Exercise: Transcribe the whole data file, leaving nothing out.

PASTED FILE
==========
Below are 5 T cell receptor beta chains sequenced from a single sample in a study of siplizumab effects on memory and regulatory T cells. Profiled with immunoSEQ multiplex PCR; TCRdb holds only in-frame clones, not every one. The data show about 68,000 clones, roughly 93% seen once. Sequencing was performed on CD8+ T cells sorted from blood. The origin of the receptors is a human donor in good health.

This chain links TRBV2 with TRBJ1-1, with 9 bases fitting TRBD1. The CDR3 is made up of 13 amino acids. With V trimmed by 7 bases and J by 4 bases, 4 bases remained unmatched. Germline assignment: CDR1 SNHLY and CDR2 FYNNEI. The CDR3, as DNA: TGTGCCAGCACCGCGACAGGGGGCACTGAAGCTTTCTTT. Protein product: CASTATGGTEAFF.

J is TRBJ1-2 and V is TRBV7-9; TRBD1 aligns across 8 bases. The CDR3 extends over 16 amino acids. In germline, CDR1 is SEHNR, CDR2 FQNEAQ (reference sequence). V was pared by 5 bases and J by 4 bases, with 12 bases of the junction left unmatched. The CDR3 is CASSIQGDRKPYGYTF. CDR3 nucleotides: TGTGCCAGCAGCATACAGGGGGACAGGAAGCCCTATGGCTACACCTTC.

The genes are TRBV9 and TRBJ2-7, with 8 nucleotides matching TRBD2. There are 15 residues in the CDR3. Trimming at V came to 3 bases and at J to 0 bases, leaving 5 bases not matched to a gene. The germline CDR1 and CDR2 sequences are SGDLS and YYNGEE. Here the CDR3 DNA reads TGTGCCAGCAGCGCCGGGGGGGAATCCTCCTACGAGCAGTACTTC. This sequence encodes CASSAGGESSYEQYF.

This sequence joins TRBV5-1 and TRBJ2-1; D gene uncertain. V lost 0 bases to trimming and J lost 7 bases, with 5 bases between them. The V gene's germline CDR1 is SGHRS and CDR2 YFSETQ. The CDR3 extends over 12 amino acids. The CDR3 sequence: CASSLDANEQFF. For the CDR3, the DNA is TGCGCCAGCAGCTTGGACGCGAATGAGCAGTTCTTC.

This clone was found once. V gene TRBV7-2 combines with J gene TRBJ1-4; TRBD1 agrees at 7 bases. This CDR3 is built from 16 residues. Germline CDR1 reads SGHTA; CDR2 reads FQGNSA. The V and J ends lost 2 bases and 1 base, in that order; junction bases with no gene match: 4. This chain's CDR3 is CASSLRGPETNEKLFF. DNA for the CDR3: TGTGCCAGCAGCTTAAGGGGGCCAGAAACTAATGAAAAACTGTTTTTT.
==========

Below are 5 T cell receptor beta chains sequenced from a single sample in a study of siplizumab effects on memory and regulatory T cells. Profiled with immunoSEQ multiplex PCR; TCRdb holds only in-frame clones, not every one. The data show about 68,000 clones, roughly 93% seen once. Sequencing was performed on CD8+ T cells sorted from blood. The origin of the receptors is a human donor in good health.

This chain links TRBV2 with TRBJ1-1, with 9 bases fitting TRBD1. The CDR3 is made up of 13 amino acids. With V trimmed by 7 bases and J by 4 bases, 4 bases remained unmatched. Germline assignment: CDR1 SNHLY and CDR2 FYNNEI. The CDR3, as DNA: TGTGCCAGCACCGCGACAGGGGGCACTGAAGCTTTCTTT. Protein product: CASTATGGTEAFF.

J is TRBJ1-2 and V is TRBV7-9; TRBD1 aligns across 8 bases. The CDR3 extends over 16 amino acids. In germline, CDR1 is SEHNR, CDR2 FQNEAQ (reference sequence). V was pared by 5 bases and J by 4 bases, with 12 bases of the junction left unmatched. The CDR3 is CASSIQGDRKPYGYTF. CDR3 nucleotides: TGTGCCAGCAGCATACAGGGGGACAGGAAGCCCTATGGCTACACCTTC.

The genes are TRBV9 and TRBJ2-7, with 8 nucleotides matching TRBD2. There are 15 residues in the CDR3. Trimming at V came to 3 bases and at J to 0 bases, leaving 5 bases not matched to a gene. The germline CDR1 and CDR2 sequences are SGDLS and YYNGEE. Here the CDR3 DNA reads TGTGCCAGCAGCGCCGGGGGGGAATCCTCCTACGAGCAGTACTTC. This sequence encodes CASSAGGESSYEQYF.

This sequence joins TRBV5-1 and TRBJ2-1; D gene uncertain. V lost 0 bases to trimming and J lost 7 bases, with 5 bases between them. The V gene's germline CDR1 is SGHRS and CDR2 YFSETQ. The CDR3 extends over 12 amino acids. The CDR3 sequence: CASSLDANEQFF. For the CDR3, the DNA is TGCGCCAGCAGCTTGGACGCGAATGAGCAGTTCTTC.

This clone was found once. V gene TRBV7-2 combines with J gene TRBJ1-4; TRBD1 agrees at 7 bases. This CDR3 is built from 16 residues. Germline CDR1 reads SGHTA; CDR2 reads FQGNSA. The V and J ends lost 2 bases and 1 base, in that order; junction bases with no gene match: 4. This chain's CDR3 is CASSLRGPETNEKLFF. DNA for the CDR3: TGTGCCAGCAGCTTAAGGGGGCCAGAAACTAATGAAAAACTGTTTTTT.